"‘Socialized medicine' may be a scary term, but in practice, Americans rather like government-run medicine. The U.S. Department of Veterans Affairs is one of the world's purest models of socialized medicine at work. In the Medicare system, covering about 44 million elderly or disabled Americans, the federal government makes the rules and pays the bills. And yet both of these ‘socialized' health care systems are enormously popular with the people who use them and consistently rate high in surveys of patient satisfaction."

Here's a Bonus "Quote" of the Week, from the September 20th LA Times:

"The Obama administration is under pressure to show progress in Afghanistan, calculating that it has only until next summer before public support for the war effort collapses."

The best "progress" I could imagine would be to see the U.S. Congress pass H.R. 3699, introduced on October 1st by CA Rep. Barbara Lee "To prohibit any increase in the number of members of the United States Armed Forces serving in Afghanistan." That is, to cut off funding for the occupation.

There has been almost no coverage of this bill, so you wouldn't know that the bill has 23 co-sponsors. Is your Representative a co-sponsor? Check it out at the Thomas website at Search by bill number for "HR 3699"


From Extreme to Mainstream Via the Media: "Sometimes It Works"

This essay will take a look at how extreme ideas are "mainstreamed" in the media. We'll start by citing Sarah Palin, former vice-presidential candidate and representative of the Reagan/Bush wing of the Republican Party.

Writing about health care "reform" in the September 8th Wall Street Journal, Palin asked, "is it any wonder that many of the sick and elderly are concerned that the Democrats' proposals will ultimately lead to rationing of their health care by—dare I say it—death panels? Establishment voices dismissed that phrase, but it rang true for many Americans."

That's an interesting point she makes, and one that may seem extreme to some: That is, she's saying that an idea shouldn't be dismissed simply because it's not true, as long as "many Americans" believe it's true. But that idea is straight out of classic Public Relations (PR) theory, and is actually debated quite openly by modern propagandists and echoed in the media, as we'll see in a moment. But first, a little reminder about Public Relations theory:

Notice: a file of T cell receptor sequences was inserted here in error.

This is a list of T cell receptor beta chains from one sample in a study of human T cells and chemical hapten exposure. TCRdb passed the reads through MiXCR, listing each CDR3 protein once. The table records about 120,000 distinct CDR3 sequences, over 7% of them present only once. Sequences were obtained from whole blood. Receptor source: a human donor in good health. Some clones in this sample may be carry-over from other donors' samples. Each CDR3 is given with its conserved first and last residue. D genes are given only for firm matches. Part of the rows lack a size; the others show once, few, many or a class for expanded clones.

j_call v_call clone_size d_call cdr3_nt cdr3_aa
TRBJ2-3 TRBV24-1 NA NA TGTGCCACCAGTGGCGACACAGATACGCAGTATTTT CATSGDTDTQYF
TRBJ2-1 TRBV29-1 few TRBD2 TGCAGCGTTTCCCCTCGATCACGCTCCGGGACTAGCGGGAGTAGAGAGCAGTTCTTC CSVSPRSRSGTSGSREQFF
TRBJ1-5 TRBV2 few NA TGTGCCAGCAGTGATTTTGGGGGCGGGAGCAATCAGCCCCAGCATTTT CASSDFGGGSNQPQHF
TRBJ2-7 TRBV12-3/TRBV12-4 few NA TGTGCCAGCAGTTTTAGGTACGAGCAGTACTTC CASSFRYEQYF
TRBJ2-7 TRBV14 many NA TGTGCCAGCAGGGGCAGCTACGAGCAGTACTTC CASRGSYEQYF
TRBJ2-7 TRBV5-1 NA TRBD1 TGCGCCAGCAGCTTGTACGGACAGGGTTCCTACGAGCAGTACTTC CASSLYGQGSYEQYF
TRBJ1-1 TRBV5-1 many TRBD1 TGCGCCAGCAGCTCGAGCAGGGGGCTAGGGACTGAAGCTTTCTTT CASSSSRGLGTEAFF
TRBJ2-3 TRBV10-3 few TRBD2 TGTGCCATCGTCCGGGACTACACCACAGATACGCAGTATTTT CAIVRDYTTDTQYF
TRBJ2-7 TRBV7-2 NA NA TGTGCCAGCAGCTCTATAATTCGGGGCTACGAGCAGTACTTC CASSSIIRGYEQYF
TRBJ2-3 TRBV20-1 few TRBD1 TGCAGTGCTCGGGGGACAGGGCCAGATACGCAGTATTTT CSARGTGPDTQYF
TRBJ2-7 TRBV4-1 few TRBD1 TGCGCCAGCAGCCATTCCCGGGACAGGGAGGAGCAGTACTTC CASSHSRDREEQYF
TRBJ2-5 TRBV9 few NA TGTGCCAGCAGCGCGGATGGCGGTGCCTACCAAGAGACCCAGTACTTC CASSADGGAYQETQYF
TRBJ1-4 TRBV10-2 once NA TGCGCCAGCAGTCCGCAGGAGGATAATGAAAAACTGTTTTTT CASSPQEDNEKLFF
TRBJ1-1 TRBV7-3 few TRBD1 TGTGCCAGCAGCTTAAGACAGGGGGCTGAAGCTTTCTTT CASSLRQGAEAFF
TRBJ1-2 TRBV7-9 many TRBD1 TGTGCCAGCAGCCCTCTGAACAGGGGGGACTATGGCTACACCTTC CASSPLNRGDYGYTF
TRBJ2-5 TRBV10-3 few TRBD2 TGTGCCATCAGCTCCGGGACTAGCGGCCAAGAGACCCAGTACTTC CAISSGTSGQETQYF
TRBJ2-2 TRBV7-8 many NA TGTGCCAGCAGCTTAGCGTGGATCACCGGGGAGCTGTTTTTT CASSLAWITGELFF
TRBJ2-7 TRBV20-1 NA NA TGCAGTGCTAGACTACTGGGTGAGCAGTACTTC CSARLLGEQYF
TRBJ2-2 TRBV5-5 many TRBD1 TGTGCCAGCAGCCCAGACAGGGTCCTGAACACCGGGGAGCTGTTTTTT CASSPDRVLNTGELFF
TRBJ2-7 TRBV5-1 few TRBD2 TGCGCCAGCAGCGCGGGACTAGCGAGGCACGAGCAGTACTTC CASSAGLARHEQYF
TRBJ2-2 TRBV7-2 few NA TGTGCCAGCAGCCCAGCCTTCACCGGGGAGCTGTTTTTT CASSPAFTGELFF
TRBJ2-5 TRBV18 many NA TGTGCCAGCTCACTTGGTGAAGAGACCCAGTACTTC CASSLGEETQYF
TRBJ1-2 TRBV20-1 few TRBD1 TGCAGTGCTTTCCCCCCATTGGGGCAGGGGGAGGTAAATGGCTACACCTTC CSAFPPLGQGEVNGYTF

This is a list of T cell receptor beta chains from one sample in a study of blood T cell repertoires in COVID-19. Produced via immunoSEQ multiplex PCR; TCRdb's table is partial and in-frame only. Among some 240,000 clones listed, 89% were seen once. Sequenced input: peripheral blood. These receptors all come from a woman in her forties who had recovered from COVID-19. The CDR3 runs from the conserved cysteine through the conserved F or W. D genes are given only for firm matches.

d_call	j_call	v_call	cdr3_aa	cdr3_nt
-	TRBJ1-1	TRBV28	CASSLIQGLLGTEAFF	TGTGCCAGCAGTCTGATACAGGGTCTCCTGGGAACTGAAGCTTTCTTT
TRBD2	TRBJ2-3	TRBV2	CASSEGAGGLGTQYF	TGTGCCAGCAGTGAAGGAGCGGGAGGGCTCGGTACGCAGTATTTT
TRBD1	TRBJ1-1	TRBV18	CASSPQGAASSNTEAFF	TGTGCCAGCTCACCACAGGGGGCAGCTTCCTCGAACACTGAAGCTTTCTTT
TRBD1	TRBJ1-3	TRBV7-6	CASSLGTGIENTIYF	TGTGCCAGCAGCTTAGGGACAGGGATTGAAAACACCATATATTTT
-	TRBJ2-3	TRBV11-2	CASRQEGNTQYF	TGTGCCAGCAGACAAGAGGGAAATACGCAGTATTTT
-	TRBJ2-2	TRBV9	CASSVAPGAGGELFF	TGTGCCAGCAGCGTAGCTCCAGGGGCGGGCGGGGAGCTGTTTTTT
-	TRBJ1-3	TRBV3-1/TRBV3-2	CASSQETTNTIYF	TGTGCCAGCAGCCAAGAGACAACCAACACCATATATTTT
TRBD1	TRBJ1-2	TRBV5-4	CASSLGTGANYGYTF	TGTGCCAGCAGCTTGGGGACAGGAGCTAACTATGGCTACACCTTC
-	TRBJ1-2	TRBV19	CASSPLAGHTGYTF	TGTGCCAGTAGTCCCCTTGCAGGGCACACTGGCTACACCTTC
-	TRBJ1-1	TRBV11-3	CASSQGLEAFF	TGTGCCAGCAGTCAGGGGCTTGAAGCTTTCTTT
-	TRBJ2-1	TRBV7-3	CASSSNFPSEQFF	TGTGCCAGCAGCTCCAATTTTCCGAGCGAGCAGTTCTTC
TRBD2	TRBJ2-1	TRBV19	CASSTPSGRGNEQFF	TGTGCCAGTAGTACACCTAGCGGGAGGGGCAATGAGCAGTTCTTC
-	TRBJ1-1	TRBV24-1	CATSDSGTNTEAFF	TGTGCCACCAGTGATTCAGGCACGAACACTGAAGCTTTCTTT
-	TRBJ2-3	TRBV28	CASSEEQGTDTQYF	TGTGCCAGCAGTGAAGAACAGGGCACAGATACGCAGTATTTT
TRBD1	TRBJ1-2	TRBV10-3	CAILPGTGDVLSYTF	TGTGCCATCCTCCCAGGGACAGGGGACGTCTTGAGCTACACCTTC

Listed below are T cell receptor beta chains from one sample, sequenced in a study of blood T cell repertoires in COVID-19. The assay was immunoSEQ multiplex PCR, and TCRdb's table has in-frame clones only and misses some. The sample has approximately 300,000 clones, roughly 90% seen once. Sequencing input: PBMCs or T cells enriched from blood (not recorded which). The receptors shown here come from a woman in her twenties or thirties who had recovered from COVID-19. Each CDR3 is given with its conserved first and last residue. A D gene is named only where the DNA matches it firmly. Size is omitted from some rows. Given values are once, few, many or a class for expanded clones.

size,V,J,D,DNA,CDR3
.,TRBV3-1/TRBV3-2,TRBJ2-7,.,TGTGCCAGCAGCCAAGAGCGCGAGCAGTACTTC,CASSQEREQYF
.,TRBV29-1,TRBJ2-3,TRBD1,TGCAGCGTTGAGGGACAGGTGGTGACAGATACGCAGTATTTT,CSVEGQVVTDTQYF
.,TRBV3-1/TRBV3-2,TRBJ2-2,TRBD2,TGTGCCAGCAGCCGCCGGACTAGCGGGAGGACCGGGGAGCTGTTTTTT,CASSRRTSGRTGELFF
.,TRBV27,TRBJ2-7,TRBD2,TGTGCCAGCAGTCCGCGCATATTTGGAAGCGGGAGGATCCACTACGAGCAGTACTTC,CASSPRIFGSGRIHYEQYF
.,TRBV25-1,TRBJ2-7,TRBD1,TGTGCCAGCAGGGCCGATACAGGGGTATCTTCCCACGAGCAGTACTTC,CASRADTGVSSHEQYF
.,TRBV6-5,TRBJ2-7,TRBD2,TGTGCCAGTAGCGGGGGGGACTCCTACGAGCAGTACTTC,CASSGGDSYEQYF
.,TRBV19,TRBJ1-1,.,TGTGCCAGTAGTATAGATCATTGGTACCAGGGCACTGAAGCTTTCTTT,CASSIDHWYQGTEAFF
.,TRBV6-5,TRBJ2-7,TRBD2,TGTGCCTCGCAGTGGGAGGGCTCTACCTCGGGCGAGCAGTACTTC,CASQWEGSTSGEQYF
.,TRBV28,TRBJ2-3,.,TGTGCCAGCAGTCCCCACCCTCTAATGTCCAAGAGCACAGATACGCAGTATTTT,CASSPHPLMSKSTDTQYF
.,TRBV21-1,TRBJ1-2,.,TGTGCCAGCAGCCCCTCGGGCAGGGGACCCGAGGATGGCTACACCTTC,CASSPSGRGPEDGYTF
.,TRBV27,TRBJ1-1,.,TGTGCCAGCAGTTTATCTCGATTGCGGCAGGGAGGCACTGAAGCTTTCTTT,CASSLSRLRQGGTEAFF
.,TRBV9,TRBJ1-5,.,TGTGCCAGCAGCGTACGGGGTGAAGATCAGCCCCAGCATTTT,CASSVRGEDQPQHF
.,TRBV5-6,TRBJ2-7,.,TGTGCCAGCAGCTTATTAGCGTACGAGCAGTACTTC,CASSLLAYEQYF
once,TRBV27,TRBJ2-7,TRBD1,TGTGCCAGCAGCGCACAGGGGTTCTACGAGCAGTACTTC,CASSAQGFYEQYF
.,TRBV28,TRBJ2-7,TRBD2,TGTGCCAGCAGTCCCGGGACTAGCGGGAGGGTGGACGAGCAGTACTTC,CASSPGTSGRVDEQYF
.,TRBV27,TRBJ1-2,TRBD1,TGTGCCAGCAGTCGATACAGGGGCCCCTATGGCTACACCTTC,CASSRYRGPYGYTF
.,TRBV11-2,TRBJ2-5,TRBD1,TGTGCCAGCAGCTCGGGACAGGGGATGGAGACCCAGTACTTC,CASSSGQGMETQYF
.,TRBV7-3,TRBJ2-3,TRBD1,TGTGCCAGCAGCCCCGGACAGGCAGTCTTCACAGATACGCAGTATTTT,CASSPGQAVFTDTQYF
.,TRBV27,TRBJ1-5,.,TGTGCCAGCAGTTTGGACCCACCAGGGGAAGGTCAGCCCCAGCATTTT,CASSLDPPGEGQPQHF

Back in Nygaard Notes #315 in December of 2005 I published a piece called "How Propaganda Works: Three Key Concepts." The three concepts are EMOTIONS, SYMBOLS, and ASSOCIATIONS. The point of Propaganda—and, more broadly, of public relations—is to get people to Associate certain Emotions with selected, or created, Symbols.

As I said at the time, Propaganda has a ‘positive' and a ‘negative' form. The positive form is to get people to associate symbols of the propagandist (or their cause, or their product, or whatever) with positive emotions. The negative form involves getting people to associate symbols of the enemy (or the competitor, or other products, or whatever) with negative emotions. It's sort of the Good Guys vs Bad Guys in the Marketplace of Ideas.

The Function of Extreme Statements

Democrats and other liberals love to ridicule Sarah Palin. They seem to think that people like Palin—or Michele Bachmann here in Minnesota, or Glenn Beck, or Rush Limbaugh, or whomever—must be really stupid to be constantly making statements that are so extreme they are easy to refute, easy to ridicule. But the job of Sarah Palin and other right-wing spokespeople, in the media and in politics, is not to logically argue a point. It is to broaden the spectrum of "respectable" discussion in the U.S. Or, more accurately, to move the boundaries that define respectability to the right. One way to do this is to have prominent personalities go beyond the currently respectable realm and talk about things that are considered "extreme." Since the media has been trained to bestow respectability based on celebrity as much as, if not more than, accuracy or the lessons of history, the presence of these extreme ideas in the media tends to make ideas that were formerly seen as extreme seem more "respectable" by comparison.